Attachment emphasizes that “in early development, the emotional

can be defined as the emotional connection that naturally is created amongst
the child and the caregiver by which the child can get their primary needs met.

Attachment emphasizes that “in early development, the emotional and physical
needs of a child and whether or not they are met in early development. Both John Bowlby the psychoanalyst
behind the theory, and his student Mary Ainsworth, emphasized the link between
an individual’s early experience with caregivers and the individual’s capacity
to form relationships, thereby influencing many aspects of later functioning” (Venta,
Shmueli-Goetz, Sharp, 2014).  “Children
develop a secure attachment—confidence that their caregiver is accessible and
helpful when needed—if their caregiver is reliably
available, effective at calming them, and supportive of their efforts at
exploration and independence” (Cooper, et al., 2013). Overall, it
is a mental theory regarding connections amid humans that a young child
requires with at least one primary caregiver in order for development to occur naturally.

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(Keller, 2013) Attachment is
essential to working in early childhood because it helps us as early childhood
educators to identify the areas, in which children need developing during the
most crucial years of their lives, find the root of the problem, and solve it
to ensure a healthy development in the future.

There are four categories that attachment is broken down into. To
begin, Insecure avoidant is described as a child who is in distress when the
caregiver leaves and does not acknowledge when they return. Second, insecure
ambivalent is when the child is upset when their caregiver leaves and is not
calmed by their reappearance. Third, disorganized secure is the child feeling
distressed when their caregiver leaves and is happy when they return. Finally,
disorganized insecure is no attaching behaviours at all and often seem uneasy
when they are with their caregiver. (Music, 2010)

a daycare setting, through the observation of child A, I noticed they displayed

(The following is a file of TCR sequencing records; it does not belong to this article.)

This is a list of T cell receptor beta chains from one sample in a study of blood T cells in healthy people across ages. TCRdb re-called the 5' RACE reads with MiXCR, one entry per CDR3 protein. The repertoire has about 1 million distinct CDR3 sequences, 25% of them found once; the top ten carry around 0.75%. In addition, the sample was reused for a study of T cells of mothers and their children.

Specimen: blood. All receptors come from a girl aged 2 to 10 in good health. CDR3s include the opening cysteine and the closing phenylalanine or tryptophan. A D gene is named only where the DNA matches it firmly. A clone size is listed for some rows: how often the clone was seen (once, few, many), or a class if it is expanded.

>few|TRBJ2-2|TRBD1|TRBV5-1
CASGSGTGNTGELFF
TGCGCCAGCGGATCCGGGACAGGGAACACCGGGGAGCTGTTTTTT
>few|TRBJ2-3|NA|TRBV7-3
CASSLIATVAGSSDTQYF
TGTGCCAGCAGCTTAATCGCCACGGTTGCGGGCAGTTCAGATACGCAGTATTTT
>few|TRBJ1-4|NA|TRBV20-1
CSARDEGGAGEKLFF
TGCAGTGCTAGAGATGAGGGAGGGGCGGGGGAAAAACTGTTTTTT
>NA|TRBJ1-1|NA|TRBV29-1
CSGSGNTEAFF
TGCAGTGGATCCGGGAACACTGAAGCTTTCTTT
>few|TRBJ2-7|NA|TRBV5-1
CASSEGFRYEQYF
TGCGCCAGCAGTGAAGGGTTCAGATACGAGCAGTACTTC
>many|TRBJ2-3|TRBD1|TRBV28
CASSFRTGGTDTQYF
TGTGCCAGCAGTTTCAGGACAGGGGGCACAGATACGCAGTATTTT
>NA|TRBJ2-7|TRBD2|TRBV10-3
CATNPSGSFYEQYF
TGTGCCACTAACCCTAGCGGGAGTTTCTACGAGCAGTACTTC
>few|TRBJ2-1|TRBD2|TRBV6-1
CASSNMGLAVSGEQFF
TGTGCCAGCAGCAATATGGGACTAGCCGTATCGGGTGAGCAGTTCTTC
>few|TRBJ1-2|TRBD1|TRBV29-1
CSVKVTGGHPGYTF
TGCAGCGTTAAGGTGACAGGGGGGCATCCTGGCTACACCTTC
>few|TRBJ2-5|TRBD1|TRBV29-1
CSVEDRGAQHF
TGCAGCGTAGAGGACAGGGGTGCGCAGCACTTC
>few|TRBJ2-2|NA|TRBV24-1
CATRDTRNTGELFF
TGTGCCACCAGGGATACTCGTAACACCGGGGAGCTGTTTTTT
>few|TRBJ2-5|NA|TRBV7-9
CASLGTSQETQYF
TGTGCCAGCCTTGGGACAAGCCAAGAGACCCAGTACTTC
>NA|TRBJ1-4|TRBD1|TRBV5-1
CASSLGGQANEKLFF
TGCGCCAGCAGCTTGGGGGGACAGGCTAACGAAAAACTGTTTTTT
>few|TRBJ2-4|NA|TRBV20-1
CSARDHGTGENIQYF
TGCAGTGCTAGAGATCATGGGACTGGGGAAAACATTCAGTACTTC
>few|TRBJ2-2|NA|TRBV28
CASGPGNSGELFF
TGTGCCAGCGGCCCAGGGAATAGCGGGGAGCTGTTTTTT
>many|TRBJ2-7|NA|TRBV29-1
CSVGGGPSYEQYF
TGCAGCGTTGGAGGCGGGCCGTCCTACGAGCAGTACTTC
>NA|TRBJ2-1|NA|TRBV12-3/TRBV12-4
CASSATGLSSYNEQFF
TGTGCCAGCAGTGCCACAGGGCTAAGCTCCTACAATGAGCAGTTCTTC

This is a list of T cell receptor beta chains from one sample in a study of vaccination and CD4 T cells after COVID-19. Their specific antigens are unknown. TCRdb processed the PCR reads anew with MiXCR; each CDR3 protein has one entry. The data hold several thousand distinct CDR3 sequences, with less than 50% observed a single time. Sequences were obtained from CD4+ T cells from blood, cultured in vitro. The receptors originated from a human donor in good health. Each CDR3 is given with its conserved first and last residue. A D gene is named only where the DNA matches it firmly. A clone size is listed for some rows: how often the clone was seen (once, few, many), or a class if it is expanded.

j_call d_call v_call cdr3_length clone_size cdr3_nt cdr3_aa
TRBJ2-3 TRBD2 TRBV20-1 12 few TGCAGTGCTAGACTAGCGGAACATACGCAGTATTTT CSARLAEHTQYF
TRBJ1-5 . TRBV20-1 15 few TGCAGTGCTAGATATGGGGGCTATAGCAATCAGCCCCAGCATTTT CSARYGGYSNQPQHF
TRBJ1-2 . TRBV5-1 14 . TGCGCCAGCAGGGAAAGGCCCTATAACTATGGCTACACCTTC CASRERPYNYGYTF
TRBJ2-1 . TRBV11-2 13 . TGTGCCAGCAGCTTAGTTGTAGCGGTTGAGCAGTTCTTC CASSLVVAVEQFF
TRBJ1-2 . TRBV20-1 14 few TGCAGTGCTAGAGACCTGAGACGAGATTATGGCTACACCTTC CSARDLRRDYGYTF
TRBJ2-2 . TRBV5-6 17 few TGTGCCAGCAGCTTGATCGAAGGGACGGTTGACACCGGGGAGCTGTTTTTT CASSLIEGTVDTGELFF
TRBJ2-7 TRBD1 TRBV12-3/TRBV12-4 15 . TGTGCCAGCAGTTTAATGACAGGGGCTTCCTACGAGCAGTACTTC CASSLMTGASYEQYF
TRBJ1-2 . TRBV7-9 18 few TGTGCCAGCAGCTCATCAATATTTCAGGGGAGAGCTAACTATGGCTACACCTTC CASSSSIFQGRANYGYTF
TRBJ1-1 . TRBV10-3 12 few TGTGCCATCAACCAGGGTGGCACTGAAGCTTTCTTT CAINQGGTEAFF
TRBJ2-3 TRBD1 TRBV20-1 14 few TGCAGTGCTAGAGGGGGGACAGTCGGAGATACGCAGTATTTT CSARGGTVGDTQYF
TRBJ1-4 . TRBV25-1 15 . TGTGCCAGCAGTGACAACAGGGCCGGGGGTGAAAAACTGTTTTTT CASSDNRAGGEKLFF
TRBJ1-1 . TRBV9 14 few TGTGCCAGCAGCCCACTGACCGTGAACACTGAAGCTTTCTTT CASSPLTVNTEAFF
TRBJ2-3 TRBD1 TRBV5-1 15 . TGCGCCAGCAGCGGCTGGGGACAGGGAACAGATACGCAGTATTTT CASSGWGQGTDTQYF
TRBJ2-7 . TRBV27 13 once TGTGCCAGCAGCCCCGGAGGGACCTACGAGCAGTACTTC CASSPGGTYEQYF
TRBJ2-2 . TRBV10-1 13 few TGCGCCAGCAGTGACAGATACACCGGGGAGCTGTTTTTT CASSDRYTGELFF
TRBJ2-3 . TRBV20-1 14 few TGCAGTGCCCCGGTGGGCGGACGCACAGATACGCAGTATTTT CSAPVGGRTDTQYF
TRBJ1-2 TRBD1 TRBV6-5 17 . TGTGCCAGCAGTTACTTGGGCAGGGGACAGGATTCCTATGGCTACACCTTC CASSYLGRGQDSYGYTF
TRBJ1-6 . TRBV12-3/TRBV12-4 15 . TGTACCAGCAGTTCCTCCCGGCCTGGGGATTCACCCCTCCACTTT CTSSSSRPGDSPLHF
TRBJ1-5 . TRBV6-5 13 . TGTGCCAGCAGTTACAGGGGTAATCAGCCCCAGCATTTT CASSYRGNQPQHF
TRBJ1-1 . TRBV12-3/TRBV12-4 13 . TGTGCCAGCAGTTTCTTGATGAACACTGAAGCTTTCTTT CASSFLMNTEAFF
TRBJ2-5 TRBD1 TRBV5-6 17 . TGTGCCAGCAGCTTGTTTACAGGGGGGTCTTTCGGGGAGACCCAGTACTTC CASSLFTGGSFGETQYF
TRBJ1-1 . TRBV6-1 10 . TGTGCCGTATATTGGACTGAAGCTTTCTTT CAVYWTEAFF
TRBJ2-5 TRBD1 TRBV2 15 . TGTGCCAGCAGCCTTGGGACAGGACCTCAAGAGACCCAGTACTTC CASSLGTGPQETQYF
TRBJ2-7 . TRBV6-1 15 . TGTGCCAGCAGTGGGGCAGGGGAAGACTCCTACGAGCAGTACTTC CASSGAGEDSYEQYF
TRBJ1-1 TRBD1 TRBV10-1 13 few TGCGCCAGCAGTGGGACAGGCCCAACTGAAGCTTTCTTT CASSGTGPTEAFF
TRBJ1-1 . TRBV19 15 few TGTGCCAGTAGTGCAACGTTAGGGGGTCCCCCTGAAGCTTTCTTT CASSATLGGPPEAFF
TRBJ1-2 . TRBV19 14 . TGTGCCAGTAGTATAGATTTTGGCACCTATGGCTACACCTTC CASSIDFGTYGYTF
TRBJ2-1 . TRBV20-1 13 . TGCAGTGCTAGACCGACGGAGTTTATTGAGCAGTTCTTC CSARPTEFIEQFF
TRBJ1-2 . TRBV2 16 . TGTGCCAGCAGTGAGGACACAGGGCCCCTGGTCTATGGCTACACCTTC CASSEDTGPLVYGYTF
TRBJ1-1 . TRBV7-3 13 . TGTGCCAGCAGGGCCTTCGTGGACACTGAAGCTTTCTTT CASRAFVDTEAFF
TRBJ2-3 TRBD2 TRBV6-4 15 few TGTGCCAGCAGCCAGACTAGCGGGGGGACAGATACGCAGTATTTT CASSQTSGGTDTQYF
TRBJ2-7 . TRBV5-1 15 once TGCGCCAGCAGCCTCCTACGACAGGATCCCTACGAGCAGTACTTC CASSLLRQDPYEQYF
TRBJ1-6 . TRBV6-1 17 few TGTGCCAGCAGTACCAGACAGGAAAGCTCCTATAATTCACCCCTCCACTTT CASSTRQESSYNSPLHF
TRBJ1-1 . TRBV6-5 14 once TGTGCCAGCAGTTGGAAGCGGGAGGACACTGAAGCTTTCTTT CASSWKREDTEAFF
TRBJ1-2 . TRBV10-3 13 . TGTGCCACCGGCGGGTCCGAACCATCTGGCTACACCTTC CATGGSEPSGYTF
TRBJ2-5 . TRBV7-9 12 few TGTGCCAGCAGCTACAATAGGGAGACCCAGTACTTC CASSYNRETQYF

characteristics of ambivalent attachment. In the morning I noticed the child
extremely happy with their parent and had that changed instantly and became
greatly distressed when their mother dropped them off and left them. The parent
explained to the child they need to leave and go to work and they will be back
soon. Following that interaction, the child immediately threw a tantrum and
attempted to grab onto their mother as they began to cry and scream. Throughout
the day, the child was able to calm down and get distracted by the teachers in
the room by reading stories, playing with Lego, and playing in the dramatic
center with a few other class mates. As other teachers entered the classroom to
help out and interact with the children, child A appeared to struggle with
becoming close to the teachers they did not know.  Finally, when child A’s mother returned there
were no evident signs of calmness and revealed feelings of anger towards the
parent. Additionally, the child continued what they were doing prior to their
mother’s arrival. The intervention I chose to put into place was to collaborate
with the primary caregivers to provide an encouraging setting for the child
paired with mood regulating activities that the child takes pleasure in such as
a sensory water table because child A enjoys to swim.

would support the parent by recommending attending workshops either in the
daycare center or in the area, in order to increase their familiarity of child
development, decrease maternal strain and develop parenting skills.  I have chosen this method because I believe it
is crucial for parents to understand that the child may be acting a certain way
due to what they are exposed to at home. Attending workshops may open their
eyes to what they may need improving on as a parent.









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